Sermons

Sermon for the Second Sunday after the Epiphany, January 15, 2017 Solemn Evensong By the Reverend Stephen Gerth

Year 1: Genesis 7:1–23*, John 4:27–42; Matthew 11:25–30

 

The Genesis reading tonight is all of the seventh chapter of Genesis. But I want to begin by reading four verses from the sixth chapter that tell us why God did what he did. The translation is by Professor Robert Alter, who teaches at the University of California, Berkeley:

And the Lord saw that the evil of the human creature was great on the earth and that every scheme of his heart’s devising was only perpetually evil. And the Lord regretted having made the human on earth and was grieved to the heart. And the Lord said, “I will wipe out the human race I created from the face of the earth, from human to cattle to crawling thing to the fowl of the heavens, for I regret that I made them.” But Noah found favor in the eyes of the Lord.[1]

In his footnote to these verses, Professor Alter writes, “In the Bible the heart is usually thought of as the seat of intelligence, only occasionally as the seat of emotion . . . But man’s evil heart is pointedly meant to stand in contrast to God’s grieving heart (the same Hebrew word) in the next verse.”[2]

Old Testament scholar Walter Brueggemann in his commentary on Genesis, when he gets to the story of Joseph, the one who wore a robe of many colors, remarks that Joseph’s story is another new beginning. This new beginning shapes the narrative of the rest of the book Genesis[3] and also the narrative of the next book of the Bible, Exodus, the story of how the Hebrew people left the land of Egypt and came to a new home.[4] At the end of that story, God will have revealed himself to the Hebrew people in a new way in a new covenant, but it was with Noah that God made the first covenant.[5]

The story of Noah is also another beginning for humankind. Tomorrow night we will hear the familiar end of the story. The narrative is really about God, not Noah. Again, Alter’s translation:

And God spoke to Noah saying, “Go out of the ark, you and your wife and your sons and your sons’ wives, with you . . . And Noah went out, his sons and his wife and his sons’ wives with him. Every beast, every crawling thing, and every fowl, everything that stirs on the earth . . . And Noah built an altar to the Lord and he took from every clean cattle and every clean fowl and offered burnt offerings on the altar. And the Lord smelled the fragrant odor and the Lord said in His heart, ‘I will not again damn the soil on humankind’s score. For the devising of the human heart are evil from youth. And I will not again strike down all living things as I did.’ ”[6]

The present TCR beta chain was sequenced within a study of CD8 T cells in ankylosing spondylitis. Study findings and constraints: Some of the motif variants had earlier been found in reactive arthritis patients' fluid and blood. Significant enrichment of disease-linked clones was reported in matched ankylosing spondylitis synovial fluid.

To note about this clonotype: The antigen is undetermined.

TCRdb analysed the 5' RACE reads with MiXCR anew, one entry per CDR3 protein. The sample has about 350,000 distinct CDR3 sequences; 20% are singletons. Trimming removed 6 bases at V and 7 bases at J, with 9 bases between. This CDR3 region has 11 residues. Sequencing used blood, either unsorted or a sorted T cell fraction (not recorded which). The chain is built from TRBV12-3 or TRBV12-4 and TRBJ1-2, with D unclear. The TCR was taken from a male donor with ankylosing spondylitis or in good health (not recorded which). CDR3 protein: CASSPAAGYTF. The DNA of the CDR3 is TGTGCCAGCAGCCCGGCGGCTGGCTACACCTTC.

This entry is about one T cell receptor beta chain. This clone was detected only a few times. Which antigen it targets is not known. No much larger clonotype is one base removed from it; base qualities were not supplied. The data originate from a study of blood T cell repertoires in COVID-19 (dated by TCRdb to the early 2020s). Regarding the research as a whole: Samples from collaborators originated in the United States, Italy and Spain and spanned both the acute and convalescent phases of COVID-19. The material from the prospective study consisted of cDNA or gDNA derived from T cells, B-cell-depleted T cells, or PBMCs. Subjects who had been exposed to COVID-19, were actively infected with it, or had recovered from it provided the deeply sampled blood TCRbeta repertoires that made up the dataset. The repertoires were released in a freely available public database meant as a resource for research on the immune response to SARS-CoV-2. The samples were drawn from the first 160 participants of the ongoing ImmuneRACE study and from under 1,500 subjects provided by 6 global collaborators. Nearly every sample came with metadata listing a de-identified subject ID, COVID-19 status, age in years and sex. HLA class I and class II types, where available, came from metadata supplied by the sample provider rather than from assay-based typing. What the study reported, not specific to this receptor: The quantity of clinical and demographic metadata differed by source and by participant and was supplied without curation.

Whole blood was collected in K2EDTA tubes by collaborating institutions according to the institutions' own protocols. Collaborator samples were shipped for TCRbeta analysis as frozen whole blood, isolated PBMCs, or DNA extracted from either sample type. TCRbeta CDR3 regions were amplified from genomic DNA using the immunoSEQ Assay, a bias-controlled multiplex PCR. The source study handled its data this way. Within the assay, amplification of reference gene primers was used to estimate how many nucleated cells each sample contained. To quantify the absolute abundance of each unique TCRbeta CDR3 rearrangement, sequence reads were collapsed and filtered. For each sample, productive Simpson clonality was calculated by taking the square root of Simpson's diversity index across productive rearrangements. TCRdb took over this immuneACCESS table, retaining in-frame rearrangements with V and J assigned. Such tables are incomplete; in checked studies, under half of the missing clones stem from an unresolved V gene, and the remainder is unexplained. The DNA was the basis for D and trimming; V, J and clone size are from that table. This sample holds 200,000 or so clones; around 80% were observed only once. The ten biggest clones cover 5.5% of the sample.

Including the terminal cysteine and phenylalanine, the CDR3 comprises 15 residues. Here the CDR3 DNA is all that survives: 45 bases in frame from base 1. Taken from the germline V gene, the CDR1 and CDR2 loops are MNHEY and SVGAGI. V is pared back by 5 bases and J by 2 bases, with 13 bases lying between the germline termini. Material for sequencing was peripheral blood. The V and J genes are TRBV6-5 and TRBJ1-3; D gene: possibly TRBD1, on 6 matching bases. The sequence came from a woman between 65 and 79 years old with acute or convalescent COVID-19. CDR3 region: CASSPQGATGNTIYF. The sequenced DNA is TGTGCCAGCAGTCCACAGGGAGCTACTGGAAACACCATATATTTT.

In chapter nine, we hear of God’s promises for the future and of the rainbow.[7] It’s worth remembering that in Genesis the rainbow is for God to remember his promise.

Although I’m sure I’ve read it and heard it many times, last Wednesday night at Evening Prayer I realized that the hymn “How firm a foundation” is taken from Isaiah. One example:

Fear not, for I am with you, be not dismayed, for I am your God; I will strengthen you, I will help you, I will uphold you with my victorious right hand.[8]

Some takeaways from all of this. First, it’s possible for a person to do good in an evil time. In his generation Noah was that human who did good.

Second, in Hebrew Scriptures God’s condemnation is in the days of this life. In the New Testament, judgment is in the life of the world to come.

Third, it is God who decides what humankind can know about God and about the creation of which we are a part.

Fourth, as Father Pete Powell very helpfully reminded me not so many Sundays ago, God can change God’s mind—and that’s why we pray.

Finally, I haven’t read Professor Phyllis Trible’s book, Texts of Terror.[9] It’s about four women in the Old Testament, Hagar, Tamar, an unnamed concubine, and the daughter of Jephthah—and the cruel evil done to them. Trible confronts us with many questions, among them, “Why evil?” and “Where was God?” I can’t answer either of those hard questions directly. But I do have faith in the resurrection of the dead and the life of the world to come with those we love.

✠ In the Name of the Father, and of the Son, and of the Holy Spirit. Amen.

 

[1] Robert Alter, Genesis: Translation and Commentary (New York: W. W. Norton & Company, Inc., 1996), 28.

[2] Ibid.

[3] Walter Brueggemann, Genesis, Interpretation (Atlanta: John Knox Press, 1982) 298.

[4] Ibid., 380.

[5] Ibid, 288–89.

[6] Genesis 8:16–21.

[7] Genesis 9:8–17.

[8] Isaiah 41:10.

[9] Phyllis Trible, Texts of Terror: Literary-Feminist Readings of Biblical Narratives (New York: Fortress Press, 1984).

 

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